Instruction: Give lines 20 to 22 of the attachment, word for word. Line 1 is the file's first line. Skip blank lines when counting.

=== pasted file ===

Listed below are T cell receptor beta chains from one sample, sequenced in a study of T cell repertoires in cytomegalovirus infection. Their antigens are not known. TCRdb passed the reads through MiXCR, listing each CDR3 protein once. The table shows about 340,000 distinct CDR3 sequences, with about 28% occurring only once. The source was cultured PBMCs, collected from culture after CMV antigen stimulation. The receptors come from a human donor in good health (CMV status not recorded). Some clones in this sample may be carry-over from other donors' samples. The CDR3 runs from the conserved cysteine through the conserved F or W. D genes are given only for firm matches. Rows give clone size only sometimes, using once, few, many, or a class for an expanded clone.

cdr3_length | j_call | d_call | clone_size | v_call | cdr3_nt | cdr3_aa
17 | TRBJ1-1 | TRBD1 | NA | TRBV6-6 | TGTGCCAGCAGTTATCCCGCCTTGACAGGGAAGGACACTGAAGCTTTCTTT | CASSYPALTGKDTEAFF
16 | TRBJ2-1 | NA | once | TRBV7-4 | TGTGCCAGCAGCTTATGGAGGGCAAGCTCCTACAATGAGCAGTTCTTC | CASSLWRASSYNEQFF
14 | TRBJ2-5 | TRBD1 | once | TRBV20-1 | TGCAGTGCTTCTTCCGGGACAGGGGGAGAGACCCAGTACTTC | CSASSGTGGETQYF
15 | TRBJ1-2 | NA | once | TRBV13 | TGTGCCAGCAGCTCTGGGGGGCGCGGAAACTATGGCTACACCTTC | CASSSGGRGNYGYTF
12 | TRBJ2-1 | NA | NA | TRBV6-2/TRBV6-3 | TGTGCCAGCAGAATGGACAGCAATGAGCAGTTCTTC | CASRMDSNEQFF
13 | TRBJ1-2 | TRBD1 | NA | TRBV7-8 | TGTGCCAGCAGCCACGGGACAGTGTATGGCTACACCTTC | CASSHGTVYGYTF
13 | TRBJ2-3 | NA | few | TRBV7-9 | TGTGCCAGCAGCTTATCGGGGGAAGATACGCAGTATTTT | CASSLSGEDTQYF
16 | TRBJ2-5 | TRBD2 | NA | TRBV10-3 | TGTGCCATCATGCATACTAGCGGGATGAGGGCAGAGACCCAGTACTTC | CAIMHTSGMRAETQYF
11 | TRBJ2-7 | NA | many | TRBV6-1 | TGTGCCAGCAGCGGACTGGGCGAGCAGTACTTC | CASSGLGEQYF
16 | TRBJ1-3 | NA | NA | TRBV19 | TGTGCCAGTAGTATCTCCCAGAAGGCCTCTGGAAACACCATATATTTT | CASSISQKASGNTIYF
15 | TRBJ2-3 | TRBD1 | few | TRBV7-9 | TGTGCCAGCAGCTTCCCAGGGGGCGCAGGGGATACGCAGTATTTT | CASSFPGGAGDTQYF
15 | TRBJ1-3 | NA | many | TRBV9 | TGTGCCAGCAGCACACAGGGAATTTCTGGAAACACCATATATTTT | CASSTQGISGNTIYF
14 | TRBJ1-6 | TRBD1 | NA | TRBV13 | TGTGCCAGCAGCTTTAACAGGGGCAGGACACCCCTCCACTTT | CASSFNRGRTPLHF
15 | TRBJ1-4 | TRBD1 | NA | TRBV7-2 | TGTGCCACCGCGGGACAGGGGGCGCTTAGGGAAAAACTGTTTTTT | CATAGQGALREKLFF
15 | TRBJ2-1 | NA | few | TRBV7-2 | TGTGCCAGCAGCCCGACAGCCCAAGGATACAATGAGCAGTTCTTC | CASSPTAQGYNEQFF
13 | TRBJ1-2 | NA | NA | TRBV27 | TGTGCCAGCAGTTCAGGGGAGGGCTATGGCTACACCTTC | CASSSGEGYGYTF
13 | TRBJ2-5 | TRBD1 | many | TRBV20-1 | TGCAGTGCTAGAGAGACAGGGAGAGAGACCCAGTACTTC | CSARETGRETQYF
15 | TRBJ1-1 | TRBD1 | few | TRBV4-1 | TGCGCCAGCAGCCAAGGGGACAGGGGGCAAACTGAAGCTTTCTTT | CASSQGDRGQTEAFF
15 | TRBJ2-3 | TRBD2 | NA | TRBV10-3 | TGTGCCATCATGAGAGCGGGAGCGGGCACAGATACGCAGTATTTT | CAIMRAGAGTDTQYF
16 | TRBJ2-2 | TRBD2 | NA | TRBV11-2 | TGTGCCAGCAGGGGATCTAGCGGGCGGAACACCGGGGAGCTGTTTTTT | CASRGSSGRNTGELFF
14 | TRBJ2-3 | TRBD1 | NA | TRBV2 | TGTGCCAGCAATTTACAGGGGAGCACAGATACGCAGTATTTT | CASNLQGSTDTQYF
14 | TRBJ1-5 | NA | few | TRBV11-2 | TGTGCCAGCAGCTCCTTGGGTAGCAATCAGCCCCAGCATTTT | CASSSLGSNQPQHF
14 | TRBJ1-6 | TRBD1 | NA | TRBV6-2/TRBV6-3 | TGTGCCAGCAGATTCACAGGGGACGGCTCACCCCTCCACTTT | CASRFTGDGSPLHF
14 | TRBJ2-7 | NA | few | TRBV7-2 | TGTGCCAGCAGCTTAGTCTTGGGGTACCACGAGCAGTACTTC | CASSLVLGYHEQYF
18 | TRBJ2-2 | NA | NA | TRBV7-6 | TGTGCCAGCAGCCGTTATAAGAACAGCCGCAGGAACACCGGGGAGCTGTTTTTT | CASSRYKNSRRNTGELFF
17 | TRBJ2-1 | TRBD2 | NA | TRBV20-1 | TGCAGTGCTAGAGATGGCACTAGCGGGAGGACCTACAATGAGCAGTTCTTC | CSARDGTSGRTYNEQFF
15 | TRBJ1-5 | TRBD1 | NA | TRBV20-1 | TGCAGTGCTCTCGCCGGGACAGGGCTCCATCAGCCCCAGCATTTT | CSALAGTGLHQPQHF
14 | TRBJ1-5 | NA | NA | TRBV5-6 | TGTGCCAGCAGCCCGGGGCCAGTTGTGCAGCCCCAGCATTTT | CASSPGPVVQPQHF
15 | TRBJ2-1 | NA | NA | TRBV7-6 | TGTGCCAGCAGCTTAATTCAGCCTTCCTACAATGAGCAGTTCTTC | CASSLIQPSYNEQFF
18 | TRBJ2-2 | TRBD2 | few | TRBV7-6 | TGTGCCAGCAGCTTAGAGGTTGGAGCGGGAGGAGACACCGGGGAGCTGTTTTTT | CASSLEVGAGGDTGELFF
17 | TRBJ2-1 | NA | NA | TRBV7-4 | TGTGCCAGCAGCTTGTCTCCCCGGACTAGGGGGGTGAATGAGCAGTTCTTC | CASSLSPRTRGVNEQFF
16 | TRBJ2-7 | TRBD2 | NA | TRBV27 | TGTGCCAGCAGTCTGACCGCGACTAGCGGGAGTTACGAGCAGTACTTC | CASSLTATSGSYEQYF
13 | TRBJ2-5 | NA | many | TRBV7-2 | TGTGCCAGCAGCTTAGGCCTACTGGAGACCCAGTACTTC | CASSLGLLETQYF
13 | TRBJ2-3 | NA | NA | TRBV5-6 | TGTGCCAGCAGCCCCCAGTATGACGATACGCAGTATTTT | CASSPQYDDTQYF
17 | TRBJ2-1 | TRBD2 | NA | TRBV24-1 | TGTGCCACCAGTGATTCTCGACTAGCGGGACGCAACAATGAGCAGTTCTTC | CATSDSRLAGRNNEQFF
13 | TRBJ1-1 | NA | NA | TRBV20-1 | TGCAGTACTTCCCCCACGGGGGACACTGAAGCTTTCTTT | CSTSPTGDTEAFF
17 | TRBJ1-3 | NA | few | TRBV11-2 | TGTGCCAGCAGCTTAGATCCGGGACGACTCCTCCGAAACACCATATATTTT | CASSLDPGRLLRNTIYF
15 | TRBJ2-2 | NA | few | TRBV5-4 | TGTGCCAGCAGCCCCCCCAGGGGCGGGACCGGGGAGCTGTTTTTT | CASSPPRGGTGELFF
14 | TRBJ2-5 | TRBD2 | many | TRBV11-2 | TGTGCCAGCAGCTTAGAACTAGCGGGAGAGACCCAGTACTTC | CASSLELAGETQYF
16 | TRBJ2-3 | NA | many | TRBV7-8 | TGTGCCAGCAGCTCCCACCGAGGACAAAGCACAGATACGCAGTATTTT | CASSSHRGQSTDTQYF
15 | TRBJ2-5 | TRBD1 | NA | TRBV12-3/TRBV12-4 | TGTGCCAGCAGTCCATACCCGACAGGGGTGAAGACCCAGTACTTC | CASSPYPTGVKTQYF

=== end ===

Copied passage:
15 | TRBJ1-1 | TRBD1 | few | TRBV4-1 | TGCGCCAGCAGCCAAGGGGACAGGGGGCAAACTGAAGCTTTCTTT | CASSQGDRGQTEAFF
15 | TRBJ2-3 | TRBD2 | NA | TRBV10-3 | TGTGCCATCATGAGAGCGGGAGCGGGCACAGATACGCAGTATTTT | CAIMRAGAGTDTQYF
16 | TRBJ2-2 | TRBD2 | NA | TRBV11-2 | TGTGCCAGCAGGGGATCTAGCGGGCGGAACACCGGGGAGCTGTTTTTT | CASRGSSGRNTGELFF